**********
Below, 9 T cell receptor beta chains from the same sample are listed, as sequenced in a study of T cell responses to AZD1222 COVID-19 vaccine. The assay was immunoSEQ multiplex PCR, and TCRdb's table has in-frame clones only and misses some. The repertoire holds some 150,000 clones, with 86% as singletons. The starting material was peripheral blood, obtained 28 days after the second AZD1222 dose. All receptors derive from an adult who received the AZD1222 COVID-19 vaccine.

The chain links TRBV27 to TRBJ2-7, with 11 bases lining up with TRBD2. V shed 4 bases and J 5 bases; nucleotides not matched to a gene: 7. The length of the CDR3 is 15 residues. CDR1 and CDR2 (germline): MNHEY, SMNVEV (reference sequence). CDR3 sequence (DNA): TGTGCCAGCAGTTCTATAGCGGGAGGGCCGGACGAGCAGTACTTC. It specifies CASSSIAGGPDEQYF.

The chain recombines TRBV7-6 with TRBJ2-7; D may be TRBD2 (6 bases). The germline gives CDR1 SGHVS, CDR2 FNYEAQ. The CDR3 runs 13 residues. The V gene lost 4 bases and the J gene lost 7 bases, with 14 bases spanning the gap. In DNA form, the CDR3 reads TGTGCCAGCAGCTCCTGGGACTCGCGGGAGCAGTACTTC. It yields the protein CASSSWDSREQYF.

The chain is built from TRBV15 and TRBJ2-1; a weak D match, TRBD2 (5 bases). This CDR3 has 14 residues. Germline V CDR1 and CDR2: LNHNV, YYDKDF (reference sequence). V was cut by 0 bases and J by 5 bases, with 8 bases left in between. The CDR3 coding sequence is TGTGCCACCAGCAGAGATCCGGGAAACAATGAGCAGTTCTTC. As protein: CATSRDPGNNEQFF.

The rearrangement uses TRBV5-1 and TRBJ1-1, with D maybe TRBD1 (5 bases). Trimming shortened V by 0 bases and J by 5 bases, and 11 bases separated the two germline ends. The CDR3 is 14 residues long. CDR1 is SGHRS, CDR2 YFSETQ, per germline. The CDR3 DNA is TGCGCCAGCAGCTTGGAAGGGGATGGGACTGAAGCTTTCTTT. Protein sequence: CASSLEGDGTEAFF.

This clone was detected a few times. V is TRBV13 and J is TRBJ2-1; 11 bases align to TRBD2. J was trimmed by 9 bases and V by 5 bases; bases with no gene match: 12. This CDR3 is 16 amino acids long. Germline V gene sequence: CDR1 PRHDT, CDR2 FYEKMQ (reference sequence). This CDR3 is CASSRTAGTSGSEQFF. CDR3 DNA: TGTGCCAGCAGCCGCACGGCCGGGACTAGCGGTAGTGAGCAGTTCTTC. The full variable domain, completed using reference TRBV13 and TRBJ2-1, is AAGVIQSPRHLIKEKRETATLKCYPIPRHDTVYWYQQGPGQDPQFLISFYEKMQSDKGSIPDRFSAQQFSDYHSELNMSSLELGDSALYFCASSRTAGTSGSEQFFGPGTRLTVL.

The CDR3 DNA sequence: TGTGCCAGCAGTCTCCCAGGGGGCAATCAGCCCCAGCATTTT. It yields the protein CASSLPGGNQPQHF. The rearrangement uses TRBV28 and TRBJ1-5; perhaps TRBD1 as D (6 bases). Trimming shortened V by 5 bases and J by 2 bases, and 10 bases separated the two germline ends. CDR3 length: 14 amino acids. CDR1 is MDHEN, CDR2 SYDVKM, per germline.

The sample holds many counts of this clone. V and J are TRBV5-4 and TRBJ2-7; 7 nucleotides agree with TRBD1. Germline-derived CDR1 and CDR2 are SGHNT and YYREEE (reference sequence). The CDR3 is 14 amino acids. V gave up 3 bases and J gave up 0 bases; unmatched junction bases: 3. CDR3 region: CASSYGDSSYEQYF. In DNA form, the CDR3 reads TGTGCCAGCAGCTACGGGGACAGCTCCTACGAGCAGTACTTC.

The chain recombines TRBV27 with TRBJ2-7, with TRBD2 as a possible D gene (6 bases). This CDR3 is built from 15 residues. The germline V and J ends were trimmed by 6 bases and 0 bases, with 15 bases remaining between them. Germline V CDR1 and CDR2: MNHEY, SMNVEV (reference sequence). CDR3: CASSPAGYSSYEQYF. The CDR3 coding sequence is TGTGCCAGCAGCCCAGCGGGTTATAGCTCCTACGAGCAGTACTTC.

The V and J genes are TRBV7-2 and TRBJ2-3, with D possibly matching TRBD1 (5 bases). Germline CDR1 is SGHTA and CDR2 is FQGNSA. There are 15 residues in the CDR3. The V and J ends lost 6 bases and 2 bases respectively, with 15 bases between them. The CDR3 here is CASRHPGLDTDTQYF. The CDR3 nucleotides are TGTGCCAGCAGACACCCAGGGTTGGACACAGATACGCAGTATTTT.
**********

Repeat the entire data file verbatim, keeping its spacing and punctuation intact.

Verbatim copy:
Below, 9 T cell receptor beta chains from the same sample are listed, as sequenced in a study of T cell responses to AZD1222 COVID-19 vaccine. The assay was immunoSEQ multiplex PCR, and TCRdb's table has in-frame clones only and misses some. The repertoire holds some 150,000 clones, with 86% as singletons. The starting material was peripheral blood, obtained 28 days after the second AZD1222 dose. All receptors derive from an adult who received the AZD1222 COVID-19 vaccine.

The chain links TRBV27 to TRBJ2-7, with 11 bases lining up with TRBD2. V shed 4 bases and J 5 bases; nucleotides not matched to a gene: 7. The length of the CDR3 is 15 residues. CDR1 and CDR2 (germline): MNHEY, SMNVEV (reference sequence). CDR3 sequence (DNA): TGTGCCAGCAGTTCTATAGCGGGAGGGCCGGACGAGCAGTACTTC. It specifies CASSSIAGGPDEQYF.

The chain recombines TRBV7-6 with TRBJ2-7; D may be TRBD2 (6 bases). The germline gives CDR1 SGHVS, CDR2 FNYEAQ. The CDR3 runs 13 residues. The V gene lost 4 bases and the J gene lost 7 bases, with 14 bases spanning the gap. In DNA form, the CDR3 reads TGTGCCAGCAGCTCCTGGGACTCGCGGGAGCAGTACTTC. It yields the protein CASSSWDSREQYF.

The chain is built from TRBV15 and TRBJ2-1; a weak D match, TRBD2 (5 bases). This CDR3 has 14 residues. Germline V CDR1 and CDR2: LNHNV, YYDKDF (reference sequence). V was cut by 0 bases and J by 5 bases, with 8 bases left in between. The CDR3 coding sequence is TGTGCCACCAGCAGAGATCCGGGAAACAATGAGCAGTTCTTC. As protein: CATSRDPGNNEQFF.

The rearrangement uses TRBV5-1 and TRBJ1-1, with D maybe TRBD1 (5 bases). Trimming shortened V by 0 bases and J by 5 bases, and 11 bases separated the two germline ends. The CDR3 is 14 residues long. CDR1 is SGHRS, CDR2 YFSETQ, per germline. The CDR3 DNA is TGCGCCAGCAGCTTGGAAGGGGATGGGACTGAAGCTTTCTTT. Protein sequence: CASSLEGDGTEAFF.

This clone was detected a few times. V is TRBV13 and J is TRBJ2-1; 11 bases align to TRBD2. J was trimmed by 9 bases and V by 5 bases; bases with no gene match: 12. This CDR3 is 16 amino acids long. Germline V gene sequence: CDR1 PRHDT, CDR2 FYEKMQ (reference sequence). This CDR3 is CASSRTAGTSGSEQFF. CDR3 DNA: TGTGCCAGCAGCCGCACGGCCGGGACTAGCGGTAGTGAGCAGTTCTTC. The full variable domain, completed using reference TRBV13 and TRBJ2-1, is AAGVIQSPRHLIKEKRETATLKCYPIPRHDTVYWYQQGPGQDPQFLISFYEKMQSDKGSIPDRFSAQQFSDYHSELNMSSLELGDSALYFCASSRTAGTSGSEQFFGPGTRLTVL.

The CDR3 DNA sequence: TGTGCCAGCAGTCTCCCAGGGGGCAATCAGCCCCAGCATTTT. It yields the protein CASSLPGGNQPQHF. The rearrangement uses TRBV28 and TRBJ1-5; perhaps TRBD1 as D (6 bases). Trimming shortened V by 5 bases and J by 2 bases, and 10 bases separated the two germline ends. CDR3 length: 14 amino acids. CDR1 is MDHEN, CDR2 SYDVKM, per germline.

The sample holds many counts of this clone. V and J are TRBV5-4 and TRBJ2-7; 7 nucleotides agree with TRBD1. Germline-derived CDR1 and CDR2 are SGHNT and YYREEE (reference sequence). The CDR3 is 14 amino acids. V gave up 3 bases and J gave up 0 bases; unmatched junction bases: 3. CDR3 region: CASSYGDSSYEQYF. In DNA form, the CDR3 reads TGTGCCAGCAGCTACGGGGACAGCTCCTACGAGCAGTACTTC.

The chain recombines TRBV27 with TRBJ2-7, with TRBD2 as a possible D gene (6 bases). This CDR3 is built from 15 residues. The germline V and J ends were trimmed by 6 bases and 0 bases, with 15 bases remaining between them. Germline V CDR1 and CDR2: MNHEY, SMNVEV (reference sequence). CDR3: CASSPAGYSSYEQYF. The CDR3 coding sequence is TGTGCCAGCAGCCCAGCGGGTTATAGCTCCTACGAGCAGTACTTC.

The V and J genes are TRBV7-2 and TRBJ2-3, with D possibly matching TRBD1 (5 bases). Germline CDR1 is SGHTA and CDR2 is FQGNSA. There are 15 residues in the CDR3. The V and J ends lost 6 bases and 2 bases respectively, with 15 bases between them. The CDR3 here is CASRHPGLDTDTQYF. The CDR3 nucleotides are TGTGCCAGCAGACACCCAGGGTTGGACACAGATACGCAGTATTTT.